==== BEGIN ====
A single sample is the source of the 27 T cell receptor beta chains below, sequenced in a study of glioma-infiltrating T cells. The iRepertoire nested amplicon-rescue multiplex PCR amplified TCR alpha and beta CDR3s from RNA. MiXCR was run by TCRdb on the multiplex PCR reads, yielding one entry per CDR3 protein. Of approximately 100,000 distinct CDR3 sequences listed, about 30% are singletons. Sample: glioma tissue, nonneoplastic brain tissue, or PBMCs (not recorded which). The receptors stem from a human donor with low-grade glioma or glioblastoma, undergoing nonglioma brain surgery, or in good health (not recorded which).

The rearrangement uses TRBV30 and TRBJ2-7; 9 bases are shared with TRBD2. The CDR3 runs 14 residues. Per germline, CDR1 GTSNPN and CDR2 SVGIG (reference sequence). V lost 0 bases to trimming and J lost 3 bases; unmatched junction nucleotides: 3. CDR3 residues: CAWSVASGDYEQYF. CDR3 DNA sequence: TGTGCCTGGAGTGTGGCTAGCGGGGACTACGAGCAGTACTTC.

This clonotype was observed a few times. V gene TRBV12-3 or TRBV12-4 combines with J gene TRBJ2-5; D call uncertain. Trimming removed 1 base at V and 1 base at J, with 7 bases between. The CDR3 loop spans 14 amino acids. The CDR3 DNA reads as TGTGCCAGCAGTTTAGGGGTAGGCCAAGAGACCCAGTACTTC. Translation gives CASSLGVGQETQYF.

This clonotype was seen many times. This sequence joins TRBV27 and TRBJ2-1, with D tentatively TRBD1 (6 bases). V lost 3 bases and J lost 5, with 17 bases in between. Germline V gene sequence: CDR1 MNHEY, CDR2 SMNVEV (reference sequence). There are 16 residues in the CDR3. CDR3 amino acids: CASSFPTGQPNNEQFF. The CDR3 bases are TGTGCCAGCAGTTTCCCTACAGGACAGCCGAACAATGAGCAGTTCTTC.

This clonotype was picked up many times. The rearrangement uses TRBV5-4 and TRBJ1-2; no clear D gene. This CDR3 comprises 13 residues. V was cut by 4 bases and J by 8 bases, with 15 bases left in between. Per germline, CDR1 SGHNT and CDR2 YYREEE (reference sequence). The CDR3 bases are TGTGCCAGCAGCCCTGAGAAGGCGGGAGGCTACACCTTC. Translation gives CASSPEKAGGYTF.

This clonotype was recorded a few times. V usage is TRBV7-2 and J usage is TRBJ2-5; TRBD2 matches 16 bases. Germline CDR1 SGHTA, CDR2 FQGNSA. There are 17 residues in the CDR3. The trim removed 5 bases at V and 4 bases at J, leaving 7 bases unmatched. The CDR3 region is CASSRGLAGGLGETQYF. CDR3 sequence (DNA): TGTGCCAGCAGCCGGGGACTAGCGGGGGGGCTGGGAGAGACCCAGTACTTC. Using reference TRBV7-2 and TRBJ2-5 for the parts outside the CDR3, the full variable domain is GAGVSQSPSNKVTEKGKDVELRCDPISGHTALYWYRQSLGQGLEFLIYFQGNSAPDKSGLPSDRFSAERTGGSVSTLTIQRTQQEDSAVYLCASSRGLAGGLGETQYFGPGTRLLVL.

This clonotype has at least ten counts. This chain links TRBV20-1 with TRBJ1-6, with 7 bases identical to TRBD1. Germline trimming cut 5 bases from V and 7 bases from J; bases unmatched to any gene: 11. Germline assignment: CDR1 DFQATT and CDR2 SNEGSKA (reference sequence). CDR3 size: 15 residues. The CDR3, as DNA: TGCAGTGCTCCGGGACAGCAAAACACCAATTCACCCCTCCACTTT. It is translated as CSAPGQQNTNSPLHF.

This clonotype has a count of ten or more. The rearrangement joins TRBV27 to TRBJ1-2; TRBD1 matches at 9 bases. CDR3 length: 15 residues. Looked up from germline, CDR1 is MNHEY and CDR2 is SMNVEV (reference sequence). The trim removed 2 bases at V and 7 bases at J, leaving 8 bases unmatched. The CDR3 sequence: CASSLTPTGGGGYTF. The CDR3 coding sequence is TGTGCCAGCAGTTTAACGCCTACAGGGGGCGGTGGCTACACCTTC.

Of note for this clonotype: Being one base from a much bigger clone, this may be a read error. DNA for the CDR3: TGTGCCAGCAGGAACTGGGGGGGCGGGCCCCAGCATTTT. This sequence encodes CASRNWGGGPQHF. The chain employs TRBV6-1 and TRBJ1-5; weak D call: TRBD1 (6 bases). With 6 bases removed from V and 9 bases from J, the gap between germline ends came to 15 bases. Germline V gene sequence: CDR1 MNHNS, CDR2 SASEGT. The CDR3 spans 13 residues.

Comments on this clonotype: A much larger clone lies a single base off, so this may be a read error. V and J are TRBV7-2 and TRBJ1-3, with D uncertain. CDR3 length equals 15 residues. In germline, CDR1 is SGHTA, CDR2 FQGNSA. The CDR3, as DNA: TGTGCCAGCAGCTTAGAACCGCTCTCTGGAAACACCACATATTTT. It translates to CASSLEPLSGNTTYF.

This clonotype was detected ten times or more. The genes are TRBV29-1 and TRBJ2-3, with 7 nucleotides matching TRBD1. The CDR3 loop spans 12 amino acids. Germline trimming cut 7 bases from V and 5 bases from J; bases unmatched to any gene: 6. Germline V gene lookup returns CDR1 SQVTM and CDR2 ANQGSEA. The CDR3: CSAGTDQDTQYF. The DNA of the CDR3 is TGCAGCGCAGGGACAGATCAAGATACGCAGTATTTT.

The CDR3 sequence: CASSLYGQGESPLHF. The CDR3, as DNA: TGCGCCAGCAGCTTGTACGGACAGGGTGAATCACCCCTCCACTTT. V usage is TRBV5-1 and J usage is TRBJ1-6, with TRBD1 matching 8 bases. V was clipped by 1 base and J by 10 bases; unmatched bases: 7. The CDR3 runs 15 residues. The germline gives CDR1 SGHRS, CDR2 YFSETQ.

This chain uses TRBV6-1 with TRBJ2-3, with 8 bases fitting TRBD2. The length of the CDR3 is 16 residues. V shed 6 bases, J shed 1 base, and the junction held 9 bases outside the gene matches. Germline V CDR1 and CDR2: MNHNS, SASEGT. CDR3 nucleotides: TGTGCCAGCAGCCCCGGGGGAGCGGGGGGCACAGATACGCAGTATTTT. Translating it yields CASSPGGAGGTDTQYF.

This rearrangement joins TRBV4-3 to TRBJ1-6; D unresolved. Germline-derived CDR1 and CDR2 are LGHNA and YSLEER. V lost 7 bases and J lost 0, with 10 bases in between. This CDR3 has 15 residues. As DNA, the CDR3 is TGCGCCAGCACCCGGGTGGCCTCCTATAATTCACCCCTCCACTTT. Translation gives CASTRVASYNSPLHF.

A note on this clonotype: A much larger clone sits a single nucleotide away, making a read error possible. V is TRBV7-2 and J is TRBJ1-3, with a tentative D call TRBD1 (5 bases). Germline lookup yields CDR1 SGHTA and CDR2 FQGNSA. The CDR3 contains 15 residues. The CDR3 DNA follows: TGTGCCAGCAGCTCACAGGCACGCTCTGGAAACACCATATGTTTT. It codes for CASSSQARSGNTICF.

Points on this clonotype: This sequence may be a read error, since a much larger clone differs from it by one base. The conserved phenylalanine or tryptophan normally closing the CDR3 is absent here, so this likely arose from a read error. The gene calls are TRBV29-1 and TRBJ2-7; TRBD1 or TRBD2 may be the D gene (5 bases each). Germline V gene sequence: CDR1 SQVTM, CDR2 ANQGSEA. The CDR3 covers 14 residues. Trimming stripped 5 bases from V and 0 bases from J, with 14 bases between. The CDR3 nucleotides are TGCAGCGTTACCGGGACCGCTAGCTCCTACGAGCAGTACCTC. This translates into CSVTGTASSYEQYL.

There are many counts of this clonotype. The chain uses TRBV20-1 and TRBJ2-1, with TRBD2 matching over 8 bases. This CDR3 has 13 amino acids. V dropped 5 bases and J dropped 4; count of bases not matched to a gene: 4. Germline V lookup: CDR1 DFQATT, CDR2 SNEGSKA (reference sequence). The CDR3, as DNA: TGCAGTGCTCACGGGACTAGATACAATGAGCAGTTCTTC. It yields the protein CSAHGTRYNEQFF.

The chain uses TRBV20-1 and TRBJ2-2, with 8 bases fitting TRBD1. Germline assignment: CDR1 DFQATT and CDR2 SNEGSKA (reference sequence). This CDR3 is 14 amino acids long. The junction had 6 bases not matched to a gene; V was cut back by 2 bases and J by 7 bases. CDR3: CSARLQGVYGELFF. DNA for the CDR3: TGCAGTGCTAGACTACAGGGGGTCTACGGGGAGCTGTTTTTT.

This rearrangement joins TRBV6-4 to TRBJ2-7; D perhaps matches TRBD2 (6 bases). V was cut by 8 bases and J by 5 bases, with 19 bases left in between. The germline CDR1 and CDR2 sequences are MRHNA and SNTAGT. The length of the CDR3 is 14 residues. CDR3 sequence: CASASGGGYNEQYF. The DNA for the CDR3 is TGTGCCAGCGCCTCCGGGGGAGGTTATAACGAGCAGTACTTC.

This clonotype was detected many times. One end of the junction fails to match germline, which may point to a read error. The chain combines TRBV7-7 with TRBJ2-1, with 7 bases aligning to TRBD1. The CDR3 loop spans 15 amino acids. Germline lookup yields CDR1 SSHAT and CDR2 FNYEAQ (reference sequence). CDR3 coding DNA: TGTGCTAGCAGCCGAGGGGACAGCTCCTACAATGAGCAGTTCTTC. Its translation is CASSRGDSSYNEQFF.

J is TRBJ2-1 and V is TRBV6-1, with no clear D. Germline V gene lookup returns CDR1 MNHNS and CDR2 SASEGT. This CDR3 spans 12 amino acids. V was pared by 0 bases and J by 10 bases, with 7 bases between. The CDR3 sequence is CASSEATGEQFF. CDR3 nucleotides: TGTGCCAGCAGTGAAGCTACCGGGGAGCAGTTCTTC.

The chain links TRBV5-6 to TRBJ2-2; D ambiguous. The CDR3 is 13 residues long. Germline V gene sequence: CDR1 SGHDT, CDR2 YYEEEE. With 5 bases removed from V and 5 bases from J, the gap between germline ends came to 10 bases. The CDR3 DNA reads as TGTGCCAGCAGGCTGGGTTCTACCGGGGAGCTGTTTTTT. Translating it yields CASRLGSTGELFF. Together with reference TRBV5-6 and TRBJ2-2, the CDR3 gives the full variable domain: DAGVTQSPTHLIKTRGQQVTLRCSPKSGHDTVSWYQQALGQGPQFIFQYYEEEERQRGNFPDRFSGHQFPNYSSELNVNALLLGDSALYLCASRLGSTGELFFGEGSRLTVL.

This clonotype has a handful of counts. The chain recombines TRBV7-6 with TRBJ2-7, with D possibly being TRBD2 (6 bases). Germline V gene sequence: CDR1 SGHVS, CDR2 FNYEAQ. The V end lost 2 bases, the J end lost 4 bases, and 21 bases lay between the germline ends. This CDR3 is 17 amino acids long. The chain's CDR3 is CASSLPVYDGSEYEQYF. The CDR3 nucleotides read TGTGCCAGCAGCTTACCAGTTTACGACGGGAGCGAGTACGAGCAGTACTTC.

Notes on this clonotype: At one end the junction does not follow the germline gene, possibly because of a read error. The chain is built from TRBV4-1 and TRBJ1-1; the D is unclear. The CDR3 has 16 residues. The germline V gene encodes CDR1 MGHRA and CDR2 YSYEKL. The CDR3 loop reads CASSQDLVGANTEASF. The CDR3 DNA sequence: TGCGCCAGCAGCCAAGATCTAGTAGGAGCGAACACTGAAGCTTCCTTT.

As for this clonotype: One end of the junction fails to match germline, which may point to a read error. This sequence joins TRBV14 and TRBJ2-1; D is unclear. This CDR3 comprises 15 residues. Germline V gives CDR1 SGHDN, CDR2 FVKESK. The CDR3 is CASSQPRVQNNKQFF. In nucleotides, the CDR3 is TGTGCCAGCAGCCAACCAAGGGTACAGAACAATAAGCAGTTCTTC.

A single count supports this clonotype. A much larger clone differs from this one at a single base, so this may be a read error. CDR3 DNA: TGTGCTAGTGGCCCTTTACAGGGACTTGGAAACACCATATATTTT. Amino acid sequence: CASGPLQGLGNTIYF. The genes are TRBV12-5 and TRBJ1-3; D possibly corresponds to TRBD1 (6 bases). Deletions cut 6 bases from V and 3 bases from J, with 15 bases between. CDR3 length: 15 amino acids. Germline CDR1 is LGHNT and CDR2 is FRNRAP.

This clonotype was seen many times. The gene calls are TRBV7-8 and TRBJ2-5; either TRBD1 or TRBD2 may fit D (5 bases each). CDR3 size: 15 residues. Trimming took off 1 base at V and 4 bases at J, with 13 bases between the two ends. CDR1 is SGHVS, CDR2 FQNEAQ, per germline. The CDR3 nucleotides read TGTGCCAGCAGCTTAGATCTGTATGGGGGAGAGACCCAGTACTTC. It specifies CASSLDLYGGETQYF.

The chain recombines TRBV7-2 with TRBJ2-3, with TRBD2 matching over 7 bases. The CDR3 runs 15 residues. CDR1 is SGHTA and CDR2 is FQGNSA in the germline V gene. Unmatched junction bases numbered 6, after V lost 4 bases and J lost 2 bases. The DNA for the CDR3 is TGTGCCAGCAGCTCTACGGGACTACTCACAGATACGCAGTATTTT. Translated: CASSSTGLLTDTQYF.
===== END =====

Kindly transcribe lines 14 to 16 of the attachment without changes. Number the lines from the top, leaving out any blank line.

This rearrangement joins TRBV4-3 to TRBJ1-6; D unresolved. Germline-derived CDR1 and CDR2 are LGHNA and YSLEER. V lost 7 bases and J lost 0, with 10 bases in between. This CDR3 has 15 residues. As DNA, the CDR3 is TGCGCCAGCACCCGGGTGGCCTCCTATAATTCACCCCTCCACTTT. Translation gives CASTRVASYNSPLHF.

A note on this clonotype: A much larger clone sits a single nucleotide away, making a read error possible. V is TRBV7-2 and J is TRBJ1-3, with a tentative D call TRBD1 (5 bases). Germline lookup yields CDR1 SGHTA and CDR2 FQGNSA. The CDR3 contains 15 residues. The CDR3 DNA follows: TGTGCCAGCAGCTCACAGGCACGCTCTGGAAACACCATATGTTTT. It codes for CASSSQARSGNTICF.

Points on this clonotype: This sequence may be a read error, since a much larger clone differs from it by one base. The conserved phenylalanine or tryptophan normally closing the CDR3 is absent here, so this likely arose from a read error. The gene calls are TRBV29-1 and TRBJ2-7; TRBD1 or TRBD2 may be the D gene (5 bases each). Germline V gene sequence: CDR1 SQVTM, CDR2 ANQGSEA. The CDR3 covers 14 residues. Trimming stripped 5 bases from V and 0 bases from J, with 14 bases between. The CDR3 nucleotides are TGCAGCGTTACCGGGACCGCTAGCTCCTACGAGCAGTACCTC. This translates into CSVTGTASSYEQYL.